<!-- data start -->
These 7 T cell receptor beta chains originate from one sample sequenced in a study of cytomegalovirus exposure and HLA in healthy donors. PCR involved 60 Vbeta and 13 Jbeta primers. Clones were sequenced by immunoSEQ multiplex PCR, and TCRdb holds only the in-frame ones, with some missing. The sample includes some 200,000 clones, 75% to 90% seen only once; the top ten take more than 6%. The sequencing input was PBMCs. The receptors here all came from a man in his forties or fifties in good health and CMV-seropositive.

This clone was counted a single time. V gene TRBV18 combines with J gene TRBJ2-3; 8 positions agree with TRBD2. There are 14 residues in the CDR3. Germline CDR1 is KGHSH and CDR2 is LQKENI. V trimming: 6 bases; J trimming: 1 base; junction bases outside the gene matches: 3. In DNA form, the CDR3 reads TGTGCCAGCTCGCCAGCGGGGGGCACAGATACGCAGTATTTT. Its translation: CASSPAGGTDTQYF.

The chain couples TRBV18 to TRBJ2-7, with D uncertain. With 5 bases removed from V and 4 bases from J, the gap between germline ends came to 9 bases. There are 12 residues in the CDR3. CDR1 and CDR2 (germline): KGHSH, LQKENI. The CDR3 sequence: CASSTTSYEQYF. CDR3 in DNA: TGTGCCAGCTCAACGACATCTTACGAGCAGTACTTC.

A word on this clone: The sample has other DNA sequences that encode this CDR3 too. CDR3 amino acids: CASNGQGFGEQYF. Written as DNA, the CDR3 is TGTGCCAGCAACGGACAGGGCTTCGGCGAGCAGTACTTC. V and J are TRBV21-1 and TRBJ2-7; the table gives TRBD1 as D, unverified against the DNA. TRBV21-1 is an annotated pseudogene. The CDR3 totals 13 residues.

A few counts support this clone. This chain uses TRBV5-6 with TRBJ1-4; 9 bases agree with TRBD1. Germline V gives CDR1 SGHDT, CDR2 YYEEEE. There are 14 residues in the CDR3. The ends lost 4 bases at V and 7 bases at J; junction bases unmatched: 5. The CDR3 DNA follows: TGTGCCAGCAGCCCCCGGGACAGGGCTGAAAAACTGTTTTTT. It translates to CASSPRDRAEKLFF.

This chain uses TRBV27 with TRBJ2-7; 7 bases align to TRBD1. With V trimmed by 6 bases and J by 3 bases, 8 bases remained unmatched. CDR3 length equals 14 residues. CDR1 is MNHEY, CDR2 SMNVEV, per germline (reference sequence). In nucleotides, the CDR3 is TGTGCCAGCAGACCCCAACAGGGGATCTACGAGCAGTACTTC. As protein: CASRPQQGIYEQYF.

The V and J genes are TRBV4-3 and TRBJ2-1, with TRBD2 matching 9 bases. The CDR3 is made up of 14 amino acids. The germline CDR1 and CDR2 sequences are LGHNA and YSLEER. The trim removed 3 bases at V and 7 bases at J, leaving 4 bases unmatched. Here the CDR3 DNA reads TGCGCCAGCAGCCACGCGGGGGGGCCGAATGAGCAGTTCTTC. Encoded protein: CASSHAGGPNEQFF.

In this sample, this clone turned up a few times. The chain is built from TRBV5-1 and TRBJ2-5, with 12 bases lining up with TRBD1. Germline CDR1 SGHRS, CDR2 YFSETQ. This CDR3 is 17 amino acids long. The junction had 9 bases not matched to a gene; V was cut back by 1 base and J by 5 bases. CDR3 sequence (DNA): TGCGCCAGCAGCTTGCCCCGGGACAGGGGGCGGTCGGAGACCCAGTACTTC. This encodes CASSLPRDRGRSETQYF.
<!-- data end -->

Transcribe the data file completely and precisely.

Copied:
These 7 T cell receptor beta chains originate from one sample sequenced in a study of cytomegalovirus exposure and HLA in healthy donors. PCR involved 60 Vbeta and 13 Jbeta primers. Clones were sequenced by immunoSEQ multiplex PCR, and TCRdb holds only the in-frame ones, with some missing. The sample includes some 200,000 clones, 75% to 90% seen only once; the top ten take more than 6%. The sequencing input was PBMCs. The receptors here all came from a man in his forties or fifties in good health and CMV-seropositive.

This clone was counted a single time. V gene TRBV18 combines with J gene TRBJ2-3; 8 positions agree with TRBD2. There are 14 residues in the CDR3. Germline CDR1 is KGHSH and CDR2 is LQKENI. V trimming: 6 bases; J trimming: 1 base; junction bases outside the gene matches: 3. In DNA form, the CDR3 reads TGTGCCAGCTCGCCAGCGGGGGGCACAGATACGCAGTATTTT. Its translation: CASSPAGGTDTQYF.

The chain couples TRBV18 to TRBJ2-7, with D uncertain. With 5 bases removed from V and 4 bases from J, the gap between germline ends came to 9 bases. There are 12 residues in the CDR3. CDR1 and CDR2 (germline): KGHSH, LQKENI. The CDR3 sequence: CASSTTSYEQYF. CDR3 in DNA: TGTGCCAGCTCAACGACATCTTACGAGCAGTACTTC.

A word on this clone: The sample has other DNA sequences that encode this CDR3 too. CDR3 amino acids: CASNGQGFGEQYF. Written as DNA, the CDR3 is TGTGCCAGCAACGGACAGGGCTTCGGCGAGCAGTACTTC. V and J are TRBV21-1 and TRBJ2-7; the table gives TRBD1 as D, unverified against the DNA. TRBV21-1 is an annotated pseudogene. The CDR3 totals 13 residues.

A few counts support this clone. This chain uses TRBV5-6 with TRBJ1-4; 9 bases agree with TRBD1. Germline V gives CDR1 SGHDT, CDR2 YYEEEE. There are 14 residues in the CDR3. The ends lost 4 bases at V and 7 bases at J; junction bases unmatched: 5. The CDR3 DNA follows: TGTGCCAGCAGCCCCCGGGACAGGGCTGAAAAACTGTTTTTT. It translates to CASSPRDRAEKLFF.

This chain uses TRBV27 with TRBJ2-7; 7 bases align to TRBD1. With V trimmed by 6 bases and J by 3 bases, 8 bases remained unmatched. CDR3 length equals 14 residues. CDR1 is MNHEY, CDR2 SMNVEV, per germline (reference sequence). In nucleotides, the CDR3 is TGTGCCAGCAGACCCCAACAGGGGATCTACGAGCAGTACTTC. As protein: CASRPQQGIYEQYF.

The V and J genes are TRBV4-3 and TRBJ2-1, with TRBD2 matching 9 bases. The CDR3 is made up of 14 amino acids. The germline CDR1 and CDR2 sequences are LGHNA and YSLEER. The trim removed 3 bases at V and 7 bases at J, leaving 4 bases unmatched. Here the CDR3 DNA reads TGCGCCAGCAGCCACGCGGGGGGGCCGAATGAGCAGTTCTTC. Encoded protein: CASSHAGGPNEQFF.

In this sample, this clone turned up a few times. The chain is built from TRBV5-1 and TRBJ2-5, with 12 bases lining up with TRBD1. Germline CDR1 SGHRS, CDR2 YFSETQ. This CDR3 is 17 amino acids long. The junction had 9 bases not matched to a gene; V was cut back by 1 base and J by 5 bases. CDR3 sequence (DNA): TGCGCCAGCAGCTTGCCCCGGGACAGGGGGCGGTCGGAGACCCAGTACTTC. This encodes CASSLPRDRGRSETQYF.